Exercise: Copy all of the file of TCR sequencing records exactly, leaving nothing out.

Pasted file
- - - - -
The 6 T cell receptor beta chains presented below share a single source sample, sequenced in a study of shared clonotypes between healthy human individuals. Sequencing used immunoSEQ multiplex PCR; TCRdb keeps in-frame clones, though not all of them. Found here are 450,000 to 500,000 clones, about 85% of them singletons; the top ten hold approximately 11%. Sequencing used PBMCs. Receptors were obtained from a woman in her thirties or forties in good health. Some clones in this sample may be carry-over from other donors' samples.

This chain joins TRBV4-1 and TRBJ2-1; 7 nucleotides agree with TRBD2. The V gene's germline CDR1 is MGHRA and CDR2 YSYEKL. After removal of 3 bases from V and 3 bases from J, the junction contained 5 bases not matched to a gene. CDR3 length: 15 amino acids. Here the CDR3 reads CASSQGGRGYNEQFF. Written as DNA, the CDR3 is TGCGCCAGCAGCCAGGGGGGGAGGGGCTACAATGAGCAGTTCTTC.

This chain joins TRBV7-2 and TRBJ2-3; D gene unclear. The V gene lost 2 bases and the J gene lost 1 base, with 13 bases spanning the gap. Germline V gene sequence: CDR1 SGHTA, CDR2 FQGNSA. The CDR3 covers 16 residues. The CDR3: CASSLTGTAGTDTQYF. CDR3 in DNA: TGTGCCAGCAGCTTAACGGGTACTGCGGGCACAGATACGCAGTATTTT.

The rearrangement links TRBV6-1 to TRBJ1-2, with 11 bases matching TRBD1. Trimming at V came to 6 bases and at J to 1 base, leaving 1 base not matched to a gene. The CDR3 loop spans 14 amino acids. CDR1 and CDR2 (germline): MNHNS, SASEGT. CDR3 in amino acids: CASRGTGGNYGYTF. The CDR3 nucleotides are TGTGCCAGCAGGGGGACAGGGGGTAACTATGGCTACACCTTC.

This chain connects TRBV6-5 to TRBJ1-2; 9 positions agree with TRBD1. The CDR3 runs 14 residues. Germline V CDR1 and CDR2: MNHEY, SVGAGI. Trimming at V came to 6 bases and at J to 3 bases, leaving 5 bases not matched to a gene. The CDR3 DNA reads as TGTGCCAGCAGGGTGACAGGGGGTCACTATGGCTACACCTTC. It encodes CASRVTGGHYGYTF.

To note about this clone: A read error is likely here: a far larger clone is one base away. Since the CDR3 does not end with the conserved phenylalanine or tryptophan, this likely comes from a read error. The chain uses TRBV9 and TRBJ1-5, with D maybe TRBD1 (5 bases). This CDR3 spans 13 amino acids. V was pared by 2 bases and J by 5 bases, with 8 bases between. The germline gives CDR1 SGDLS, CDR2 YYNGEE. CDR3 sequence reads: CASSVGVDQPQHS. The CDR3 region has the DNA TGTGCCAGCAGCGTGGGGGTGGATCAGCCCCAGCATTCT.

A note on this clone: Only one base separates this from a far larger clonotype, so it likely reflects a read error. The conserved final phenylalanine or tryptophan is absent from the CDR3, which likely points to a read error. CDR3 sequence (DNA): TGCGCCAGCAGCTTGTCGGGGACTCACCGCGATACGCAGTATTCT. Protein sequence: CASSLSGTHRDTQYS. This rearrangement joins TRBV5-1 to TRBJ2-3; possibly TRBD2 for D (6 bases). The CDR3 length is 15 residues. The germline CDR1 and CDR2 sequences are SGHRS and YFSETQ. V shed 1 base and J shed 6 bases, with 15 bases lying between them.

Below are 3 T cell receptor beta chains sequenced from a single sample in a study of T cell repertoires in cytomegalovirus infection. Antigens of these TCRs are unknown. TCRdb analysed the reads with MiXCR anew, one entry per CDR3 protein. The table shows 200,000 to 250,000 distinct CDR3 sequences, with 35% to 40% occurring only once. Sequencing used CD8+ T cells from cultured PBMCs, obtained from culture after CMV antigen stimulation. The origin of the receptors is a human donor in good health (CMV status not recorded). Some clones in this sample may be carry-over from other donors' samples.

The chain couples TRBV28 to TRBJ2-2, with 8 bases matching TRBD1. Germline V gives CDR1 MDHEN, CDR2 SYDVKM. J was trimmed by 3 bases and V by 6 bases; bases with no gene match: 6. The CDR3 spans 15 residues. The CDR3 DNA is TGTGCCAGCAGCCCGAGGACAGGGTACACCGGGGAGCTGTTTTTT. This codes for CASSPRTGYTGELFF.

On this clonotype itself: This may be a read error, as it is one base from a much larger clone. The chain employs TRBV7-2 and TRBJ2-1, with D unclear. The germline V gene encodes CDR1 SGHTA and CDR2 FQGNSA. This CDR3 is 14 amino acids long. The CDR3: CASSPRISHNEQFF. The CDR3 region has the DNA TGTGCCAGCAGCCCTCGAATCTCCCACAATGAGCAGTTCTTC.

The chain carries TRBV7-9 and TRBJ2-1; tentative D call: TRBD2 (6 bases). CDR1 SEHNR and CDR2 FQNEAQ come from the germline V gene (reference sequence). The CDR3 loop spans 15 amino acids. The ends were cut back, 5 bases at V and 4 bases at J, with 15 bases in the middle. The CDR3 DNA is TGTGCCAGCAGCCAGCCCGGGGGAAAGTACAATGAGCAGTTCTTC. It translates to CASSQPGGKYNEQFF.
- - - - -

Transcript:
The 6 T cell receptor beta chains presented below share a single source sample, sequenced in a study of shared clonotypes between healthy human individuals. Sequencing used immunoSEQ multiplex PCR; TCRdb keeps in-frame clones, though not all of them. Found here are 450,000 to 500,000 clones, about 85% of them singletons; the top ten hold approximately 11%. Sequencing used PBMCs. Receptors were obtained from a woman in her thirties or forties in good health. Some clones in this sample may be carry-over from other donors' samples.

This chain joins TRBV4-1 and TRBJ2-1; 7 nucleotides agree with TRBD2. The V gene's germline CDR1 is MGHRA and CDR2 YSYEKL. After removal of 3 bases from V and 3 bases from J, the junction contained 5 bases not matched to a gene. CDR3 length: 15 amino acids. Here the CDR3 reads CASSQGGRGYNEQFF. Written as DNA, the CDR3 is TGCGCCAGCAGCCAGGGGGGGAGGGGCTACAATGAGCAGTTCTTC.

This chain joins TRBV7-2 and TRBJ2-3; D gene unclear. The V gene lost 2 bases and the J gene lost 1 base, with 13 bases spanning the gap. Germline V gene sequence: CDR1 SGHTA, CDR2 FQGNSA. The CDR3 covers 16 residues. The CDR3: CASSLTGTAGTDTQYF. CDR3 in DNA: TGTGCCAGCAGCTTAACGGGTACTGCGGGCACAGATACGCAGTATTTT.

The rearrangement links TRBV6-1 to TRBJ1-2, with 11 bases matching TRBD1. Trimming at V came to 6 bases and at J to 1 base, leaving 1 base not matched to a gene. The CDR3 loop spans 14 amino acids. CDR1 and CDR2 (germline): MNHNS, SASEGT. CDR3 in amino acids: CASRGTGGNYGYTF. The CDR3 nucleotides are TGTGCCAGCAGGGGGACAGGGGGTAACTATGGCTACACCTTC.

This chain connects TRBV6-5 to TRBJ1-2; 9 positions agree with TRBD1. The CDR3 runs 14 residues. Germline V CDR1 and CDR2: MNHEY, SVGAGI. Trimming at V came to 6 bases and at J to 3 bases, leaving 5 bases not matched to a gene. The CDR3 DNA reads as TGTGCCAGCAGGGTGACAGGGGGTCACTATGGCTACACCTTC. It encodes CASRVTGGHYGYTF.

To note about this clone: A read error is likely here: a far larger clone is one base away. Since the CDR3 does not end with the conserved phenylalanine or tryptophan, this likely comes from a read error. The chain uses TRBV9 and TRBJ1-5, with D maybe TRBD1 (5 bases). This CDR3 spans 13 amino acids. V was pared by 2 bases and J by 5 bases, with 8 bases between. The germline gives CDR1 SGDLS, CDR2 YYNGEE. CDR3 sequence reads: CASSVGVDQPQHS. The CDR3 region has the DNA TGTGCCAGCAGCGTGGGGGTGGATCAGCCCCAGCATTCT.

A note on this clone: Only one base separates this from a far larger clonotype, so it likely reflects a read error. The conserved final phenylalanine or tryptophan is absent from the CDR3, which likely points to a read error. CDR3 sequence (DNA): TGCGCCAGCAGCTTGTCGGGGACTCACCGCGATACGCAGTATTCT. Protein sequence: CASSLSGTHRDTQYS. This rearrangement joins TRBV5-1 to TRBJ2-3; possibly TRBD2 for D (6 bases). The CDR3 length is 15 residues. The germline CDR1 and CDR2 sequences are SGHRS and YFSETQ. V shed 1 base and J shed 6 bases, with 15 bases lying between them.

Below are 3 T cell receptor beta chains sequenced from a single sample in a study of T cell repertoires in cytomegalovirus infection. Antigens of these TCRs are unknown. TCRdb analysed the reads with MiXCR anew, one entry per CDR3 protein. The table shows 200,000 to 250,000 distinct CDR3 sequences, with 35% to 40% occurring only once. Sequencing used CD8+ T cells from cultured PBMCs, obtained from culture after CMV antigen stimulation. The origin of the receptors is a human donor in good health (CMV status not recorded). Some clones in this sample may be carry-over from other donors' samples.

The chain couples TRBV28 to TRBJ2-2, with 8 bases matching TRBD1. Germline V gives CDR1 MDHEN, CDR2 SYDVKM. J was trimmed by 3 bases and V by 6 bases; bases with no gene match: 6. The CDR3 spans 15 residues. The CDR3 DNA is TGTGCCAGCAGCCCGAGGACAGGGTACACCGGGGAGCTGTTTTTT. This codes for CASSPRTGYTGELFF.

On this clonotype itself: This may be a read error, as it is one base from a much larger clone. The chain employs TRBV7-2 and TRBJ2-1, with D unclear. The germline V gene encodes CDR1 SGHTA and CDR2 FQGNSA. This CDR3 is 14 amino acids long. The CDR3: CASSPRISHNEQFF. The CDR3 region has the DNA TGTGCCAGCAGCCCTCGAATCTCCCACAATGAGCAGTTCTTC.

The chain carries TRBV7-9 and TRBJ2-1; tentative D call: TRBD2 (6 bases). CDR1 SEHNR and CDR2 FQNEAQ come from the germline V gene (reference sequence). The CDR3 loop spans 15 amino acids. The ends were cut back, 5 bases at V and 4 bases at J, with 15 bases in the middle. The CDR3 DNA is TGTGCCAGCAGCCAGCCCGGGGGAAAGTACAATGAGCAGTTCTTC. It translates to CASSQPGGKYNEQFF.